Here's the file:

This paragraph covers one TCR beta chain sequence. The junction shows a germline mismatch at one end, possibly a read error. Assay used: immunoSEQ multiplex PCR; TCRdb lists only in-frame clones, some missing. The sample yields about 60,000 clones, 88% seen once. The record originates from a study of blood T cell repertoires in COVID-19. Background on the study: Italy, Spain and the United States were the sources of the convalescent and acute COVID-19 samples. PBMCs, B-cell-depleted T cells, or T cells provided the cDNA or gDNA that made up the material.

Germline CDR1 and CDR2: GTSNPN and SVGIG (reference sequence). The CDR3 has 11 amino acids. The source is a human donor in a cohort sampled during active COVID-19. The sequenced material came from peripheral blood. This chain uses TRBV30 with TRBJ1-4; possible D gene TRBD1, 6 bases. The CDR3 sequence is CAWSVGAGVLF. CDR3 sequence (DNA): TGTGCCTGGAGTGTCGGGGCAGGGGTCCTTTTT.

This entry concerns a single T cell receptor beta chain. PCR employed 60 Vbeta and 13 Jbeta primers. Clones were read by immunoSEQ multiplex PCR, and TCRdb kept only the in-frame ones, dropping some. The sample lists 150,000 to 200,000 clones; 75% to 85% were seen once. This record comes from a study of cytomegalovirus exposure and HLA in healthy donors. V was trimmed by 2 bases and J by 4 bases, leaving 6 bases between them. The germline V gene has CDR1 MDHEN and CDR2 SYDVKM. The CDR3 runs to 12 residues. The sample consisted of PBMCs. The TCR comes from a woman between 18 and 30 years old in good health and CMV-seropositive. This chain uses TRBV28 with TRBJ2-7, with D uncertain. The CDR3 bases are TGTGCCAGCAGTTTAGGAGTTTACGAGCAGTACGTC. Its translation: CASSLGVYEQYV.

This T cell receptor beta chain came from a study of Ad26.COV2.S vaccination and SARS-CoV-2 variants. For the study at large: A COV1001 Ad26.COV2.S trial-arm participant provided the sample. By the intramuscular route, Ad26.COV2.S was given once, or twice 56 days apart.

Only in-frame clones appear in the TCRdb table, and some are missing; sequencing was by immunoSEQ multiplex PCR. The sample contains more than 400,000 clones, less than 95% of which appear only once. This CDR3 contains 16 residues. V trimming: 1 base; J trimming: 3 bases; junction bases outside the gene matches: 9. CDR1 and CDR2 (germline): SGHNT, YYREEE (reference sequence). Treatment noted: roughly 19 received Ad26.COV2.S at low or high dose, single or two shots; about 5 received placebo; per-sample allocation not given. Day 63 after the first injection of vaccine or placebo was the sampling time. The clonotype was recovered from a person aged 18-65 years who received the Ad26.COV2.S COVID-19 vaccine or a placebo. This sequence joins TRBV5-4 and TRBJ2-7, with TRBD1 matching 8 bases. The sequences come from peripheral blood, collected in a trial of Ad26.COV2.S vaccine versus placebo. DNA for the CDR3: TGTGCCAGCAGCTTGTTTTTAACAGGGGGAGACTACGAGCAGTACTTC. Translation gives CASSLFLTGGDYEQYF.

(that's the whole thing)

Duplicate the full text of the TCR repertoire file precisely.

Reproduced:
This paragraph covers one TCR beta chain sequence. The junction shows a germline mismatch at one end, possibly a read error. Assay used: immunoSEQ multiplex PCR; TCRdb lists only in-frame clones, some missing. The sample yields about 60,000 clones, 88% seen once. The record originates from a study of blood T cell repertoires in COVID-19. Background on the study: Italy, Spain and the United States were the sources of the convalescent and acute COVID-19 samples. PBMCs, B-cell-depleted T cells, or T cells provided the cDNA or gDNA that made up the material.

Germline CDR1 and CDR2: GTSNPN and SVGIG (reference sequence). The CDR3 has 11 amino acids. The source is a human donor in a cohort sampled during active COVID-19. The sequenced material came from peripheral blood. This chain uses TRBV30 with TRBJ1-4; possible D gene TRBD1, 6 bases. The CDR3 sequence is CAWSVGAGVLF. CDR3 sequence (DNA): TGTGCCTGGAGTGTCGGGGCAGGGGTCCTTTTT.

This entry concerns a single T cell receptor beta chain. PCR employed 60 Vbeta and 13 Jbeta primers. Clones were read by immunoSEQ multiplex PCR, and TCRdb kept only the in-frame ones, dropping some. The sample lists 150,000 to 200,000 clones; 75% to 85% were seen once. This record comes from a study of cytomegalovirus exposure and HLA in healthy donors. V was trimmed by 2 bases and J by 4 bases, leaving 6 bases between them. The germline V gene has CDR1 MDHEN and CDR2 SYDVKM. The CDR3 runs to 12 residues. The sample consisted of PBMCs. The TCR comes from a woman between 18 and 30 years old in good health and CMV-seropositive. This chain uses TRBV28 with TRBJ2-7, with D uncertain. The CDR3 bases are TGTGCCAGCAGTTTAGGAGTTTACGAGCAGTACGTC. Its translation: CASSLGVYEQYV.

This T cell receptor beta chain came from a study of Ad26.COV2.S vaccination and SARS-CoV-2 variants. For the study at large: A COV1001 Ad26.COV2.S trial-arm participant provided the sample. By the intramuscular route, Ad26.COV2.S was given once, or twice 56 days apart.

Only in-frame clones appear in the TCRdb table, and some are missing; sequencing was by immunoSEQ multiplex PCR. The sample contains more than 400,000 clones, less than 95% of which appear only once. This CDR3 contains 16 residues. V trimming: 1 base; J trimming: 3 bases; junction bases outside the gene matches: 9. CDR1 and CDR2 (germline): SGHNT, YYREEE (reference sequence). Treatment noted: roughly 19 received Ad26.COV2.S at low or high dose, single or two shots; about 5 received placebo; per-sample allocation not given. Day 63 after the first injection of vaccine or placebo was the sampling time. The clonotype was recovered from a person aged 18-65 years who received the Ad26.COV2.S COVID-19 vaccine or a placebo. This sequence joins TRBV5-4 and TRBJ2-7, with TRBD1 matching 8 bases. The sequences come from peripheral blood, collected in a trial of Ad26.COV2.S vaccine versus placebo. DNA for the CDR3: TGTGCCAGCAGCTTGTTTTTAACAGGGGGAGACTACGAGCAGTACTTC. Translation gives CASSLFLTGGDYEQYF.